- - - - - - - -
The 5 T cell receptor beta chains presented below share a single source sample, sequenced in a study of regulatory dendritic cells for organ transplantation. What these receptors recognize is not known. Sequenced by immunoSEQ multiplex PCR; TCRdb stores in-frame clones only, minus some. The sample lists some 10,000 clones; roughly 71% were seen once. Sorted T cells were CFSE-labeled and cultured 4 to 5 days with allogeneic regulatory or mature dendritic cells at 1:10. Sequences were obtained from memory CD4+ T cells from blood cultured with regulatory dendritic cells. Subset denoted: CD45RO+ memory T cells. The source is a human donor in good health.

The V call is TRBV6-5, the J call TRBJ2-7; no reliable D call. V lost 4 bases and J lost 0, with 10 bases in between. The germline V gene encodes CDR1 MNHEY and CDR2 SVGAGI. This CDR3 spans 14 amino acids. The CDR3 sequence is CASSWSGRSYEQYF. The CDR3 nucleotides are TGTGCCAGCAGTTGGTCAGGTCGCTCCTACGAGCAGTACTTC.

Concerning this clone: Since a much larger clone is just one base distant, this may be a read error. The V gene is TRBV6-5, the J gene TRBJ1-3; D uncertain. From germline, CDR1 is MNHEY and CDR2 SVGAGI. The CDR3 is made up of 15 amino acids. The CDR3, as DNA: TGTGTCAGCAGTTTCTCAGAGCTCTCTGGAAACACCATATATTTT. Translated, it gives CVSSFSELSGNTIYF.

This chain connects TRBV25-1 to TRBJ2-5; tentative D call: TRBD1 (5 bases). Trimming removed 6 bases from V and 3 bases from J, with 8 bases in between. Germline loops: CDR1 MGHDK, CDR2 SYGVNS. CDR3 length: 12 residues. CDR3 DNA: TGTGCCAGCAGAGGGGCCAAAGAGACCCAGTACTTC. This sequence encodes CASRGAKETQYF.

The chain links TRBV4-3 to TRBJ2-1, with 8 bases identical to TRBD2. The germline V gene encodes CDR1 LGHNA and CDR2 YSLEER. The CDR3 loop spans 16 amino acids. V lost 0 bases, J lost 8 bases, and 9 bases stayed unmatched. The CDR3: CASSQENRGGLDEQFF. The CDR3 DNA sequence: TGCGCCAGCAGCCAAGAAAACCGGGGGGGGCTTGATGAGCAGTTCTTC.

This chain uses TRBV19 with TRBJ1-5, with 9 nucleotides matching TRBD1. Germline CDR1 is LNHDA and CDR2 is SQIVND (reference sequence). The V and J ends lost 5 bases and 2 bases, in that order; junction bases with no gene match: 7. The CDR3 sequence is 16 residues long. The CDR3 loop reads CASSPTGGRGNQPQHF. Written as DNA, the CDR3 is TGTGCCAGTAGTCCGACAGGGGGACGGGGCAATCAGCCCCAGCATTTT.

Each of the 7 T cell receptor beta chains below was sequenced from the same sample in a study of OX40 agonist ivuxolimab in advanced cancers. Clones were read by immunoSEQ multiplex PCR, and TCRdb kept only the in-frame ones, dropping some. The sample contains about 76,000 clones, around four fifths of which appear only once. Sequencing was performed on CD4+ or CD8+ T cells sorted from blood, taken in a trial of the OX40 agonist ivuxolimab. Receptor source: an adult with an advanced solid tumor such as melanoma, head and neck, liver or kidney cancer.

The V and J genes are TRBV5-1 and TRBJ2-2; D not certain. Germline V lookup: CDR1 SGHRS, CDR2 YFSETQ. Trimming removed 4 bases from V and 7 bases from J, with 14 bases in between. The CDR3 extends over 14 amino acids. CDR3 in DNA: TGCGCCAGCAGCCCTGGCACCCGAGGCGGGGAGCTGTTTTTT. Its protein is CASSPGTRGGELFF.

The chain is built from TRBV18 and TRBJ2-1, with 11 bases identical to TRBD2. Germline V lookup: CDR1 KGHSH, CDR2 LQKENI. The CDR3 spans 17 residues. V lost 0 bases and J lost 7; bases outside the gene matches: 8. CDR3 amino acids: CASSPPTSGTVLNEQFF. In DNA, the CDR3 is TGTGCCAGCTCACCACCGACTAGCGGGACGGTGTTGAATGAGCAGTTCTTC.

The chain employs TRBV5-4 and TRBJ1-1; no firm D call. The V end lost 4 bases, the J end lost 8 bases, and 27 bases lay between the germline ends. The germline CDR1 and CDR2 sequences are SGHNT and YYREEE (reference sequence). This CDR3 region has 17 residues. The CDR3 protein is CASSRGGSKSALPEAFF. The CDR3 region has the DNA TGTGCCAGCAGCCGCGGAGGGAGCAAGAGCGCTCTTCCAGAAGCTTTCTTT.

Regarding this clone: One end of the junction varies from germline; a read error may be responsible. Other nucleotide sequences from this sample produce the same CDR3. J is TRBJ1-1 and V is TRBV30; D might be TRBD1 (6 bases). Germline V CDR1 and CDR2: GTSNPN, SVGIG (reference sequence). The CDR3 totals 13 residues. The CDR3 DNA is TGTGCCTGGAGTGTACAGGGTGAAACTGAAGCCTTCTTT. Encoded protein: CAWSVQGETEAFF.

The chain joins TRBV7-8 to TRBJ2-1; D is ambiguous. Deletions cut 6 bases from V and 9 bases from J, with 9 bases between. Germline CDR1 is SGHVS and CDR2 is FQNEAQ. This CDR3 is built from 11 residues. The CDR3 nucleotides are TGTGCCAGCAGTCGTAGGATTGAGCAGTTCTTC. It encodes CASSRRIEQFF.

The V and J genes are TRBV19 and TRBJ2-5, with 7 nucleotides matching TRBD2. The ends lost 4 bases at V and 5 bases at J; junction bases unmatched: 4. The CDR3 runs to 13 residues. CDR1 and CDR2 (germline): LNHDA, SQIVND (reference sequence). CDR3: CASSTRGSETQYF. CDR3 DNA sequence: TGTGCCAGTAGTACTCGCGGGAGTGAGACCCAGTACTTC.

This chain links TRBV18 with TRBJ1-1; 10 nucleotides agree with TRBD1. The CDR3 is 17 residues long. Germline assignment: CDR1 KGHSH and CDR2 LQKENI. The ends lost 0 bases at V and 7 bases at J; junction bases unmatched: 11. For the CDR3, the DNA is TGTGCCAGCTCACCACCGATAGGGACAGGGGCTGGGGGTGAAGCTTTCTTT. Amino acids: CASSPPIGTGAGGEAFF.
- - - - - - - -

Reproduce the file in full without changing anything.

The 5 T cell receptor beta chains presented below share a single source sample, sequenced in a study of regulatory dendritic cells for organ transplantation. What these receptors recognize is not known. Sequenced by immunoSEQ multiplex PCR; TCRdb stores in-frame clones only, minus some. The sample lists some 10,000 clones; roughly 71% were seen once. Sorted T cells were CFSE-labeled and cultured 4 to 5 days with allogeneic regulatory or mature dendritic cells at 1:10. Sequences were obtained from memory CD4+ T cells from blood cultured with regulatory dendritic cells. Subset denoted: CD45RO+ memory T cells. The source is a human donor in good health.

The V call is TRBV6-5, the J call TRBJ2-7; no reliable D call. V lost 4 bases and J lost 0, with 10 bases in between. The germline V gene encodes CDR1 MNHEY and CDR2 SVGAGI. This CDR3 spans 14 amino acids. The CDR3 sequence is CASSWSGRSYEQYF. The CDR3 nucleotides are TGTGCCAGCAGTTGGTCAGGTCGCTCCTACGAGCAGTACTTC.

Concerning this clone: Since a much larger clone is just one base distant, this may be a read error. The V gene is TRBV6-5, the J gene TRBJ1-3; D uncertain. From germline, CDR1 is MNHEY and CDR2 SVGAGI. The CDR3 is made up of 15 amino acids. The CDR3, as DNA: TGTGTCAGCAGTTTCTCAGAGCTCTCTGGAAACACCATATATTTT. Translated, it gives CVSSFSELSGNTIYF.

This chain connects TRBV25-1 to TRBJ2-5; tentative D call: TRBD1 (5 bases). Trimming removed 6 bases from V and 3 bases from J, with 8 bases in between. Germline loops: CDR1 MGHDK, CDR2 SYGVNS. CDR3 length: 12 residues. CDR3 DNA: TGTGCCAGCAGAGGGGCCAAAGAGACCCAGTACTTC. This sequence encodes CASRGAKETQYF.

The chain links TRBV4-3 to TRBJ2-1, with 8 bases identical to TRBD2. The germline V gene encodes CDR1 LGHNA and CDR2 YSLEER. The CDR3 loop spans 16 amino acids. V lost 0 bases, J lost 8 bases, and 9 bases stayed unmatched. The CDR3: CASSQENRGGLDEQFF. The CDR3 DNA sequence: TGCGCCAGCAGCCAAGAAAACCGGGGGGGGCTTGATGAGCAGTTCTTC.

This chain uses TRBV19 with TRBJ1-5, with 9 nucleotides matching TRBD1. Germline CDR1 is LNHDA and CDR2 is SQIVND (reference sequence). The V and J ends lost 5 bases and 2 bases, in that order; junction bases with no gene match: 7. The CDR3 sequence is 16 residues long. The CDR3 loop reads CASSPTGGRGNQPQHF. Written as DNA, the CDR3 is TGTGCCAGTAGTCCGACAGGGGGACGGGGCAATCAGCCCCAGCATTTT.

Each of the 7 T cell receptor beta chains below was sequenced from the same sample in a study of OX40 agonist ivuxolimab in advanced cancers. Clones were read by immunoSEQ multiplex PCR, and TCRdb kept only the in-frame ones, dropping some. The sample contains about 76,000 clones, around four fifths of which appear only once. Sequencing was performed on CD4+ or CD8+ T cells sorted from blood, taken in a trial of the OX40 agonist ivuxolimab. Receptor source: an adult with an advanced solid tumor such as melanoma, head and neck, liver or kidney cancer.

The V and J genes are TRBV5-1 and TRBJ2-2; D not certain. Germline V lookup: CDR1 SGHRS, CDR2 YFSETQ. Trimming removed 4 bases from V and 7 bases from J, with 14 bases in between. The CDR3 extends over 14 amino acids. CDR3 in DNA: TGCGCCAGCAGCCCTGGCACCCGAGGCGGGGAGCTGTTTTTT. Its protein is CASSPGTRGGELFF.

The chain is built from TRBV18 and TRBJ2-1, with 11 bases identical to TRBD2. Germline V lookup: CDR1 KGHSH, CDR2 LQKENI. The CDR3 spans 17 residues. V lost 0 bases and J lost 7; bases outside the gene matches: 8. CDR3 amino acids: CASSPPTSGTVLNEQFF. In DNA, the CDR3 is TGTGCCAGCTCACCACCGACTAGCGGGACGGTGTTGAATGAGCAGTTCTTC.

The chain employs TRBV5-4 and TRBJ1-1; no firm D call. The V end lost 4 bases, the J end lost 8 bases, and 27 bases lay between the germline ends. The germline CDR1 and CDR2 sequences are SGHNT and YYREEE (reference sequence). This CDR3 region has 17 residues. The CDR3 protein is CASSRGGSKSALPEAFF. The CDR3 region has the DNA TGTGCCAGCAGCCGCGGAGGGAGCAAGAGCGCTCTTCCAGAAGCTTTCTTT.

Regarding this clone: One end of the junction varies from germline; a read error may be responsible. Other nucleotide sequences from this sample produce the same CDR3. J is TRBJ1-1 and V is TRBV30; D might be TRBD1 (6 bases). Germline V CDR1 and CDR2: GTSNPN, SVGIG (reference sequence). The CDR3 totals 13 residues. The CDR3 DNA is TGTGCCTGGAGTGTACAGGGTGAAACTGAAGCCTTCTTT. Encoded protein: CAWSVQGETEAFF.

The chain joins TRBV7-8 to TRBJ2-1; D is ambiguous. Deletions cut 6 bases from V and 9 bases from J, with 9 bases between. Germline CDR1 is SGHVS and CDR2 is FQNEAQ. This CDR3 is built from 11 residues. The CDR3 nucleotides are TGTGCCAGCAGTCGTAGGATTGAGCAGTTCTTC. It encodes CASSRRIEQFF.

The V and J genes are TRBV19 and TRBJ2-5, with 7 nucleotides matching TRBD2. The ends lost 4 bases at V and 5 bases at J; junction bases unmatched: 4. The CDR3 runs to 13 residues. CDR1 and CDR2 (germline): LNHDA, SQIVND (reference sequence). CDR3: CASSTRGSETQYF. CDR3 DNA sequence: TGTGCCAGTAGTACTCGCGGGAGTGAGACCCAGTACTTC.

This chain links TRBV18 with TRBJ1-1; 10 nucleotides agree with TRBD1. The CDR3 is 17 residues long. Germline assignment: CDR1 KGHSH and CDR2 LQKENI. The ends lost 0 bases at V and 7 bases at J; junction bases unmatched: 11. For the CDR3, the DNA is TGTGCCAGCTCACCACCGATAGGGACAGGGGCTGGGGGTGAAGCTTTCTTT. Amino acids: CASSPPIGTGAGGEAFF.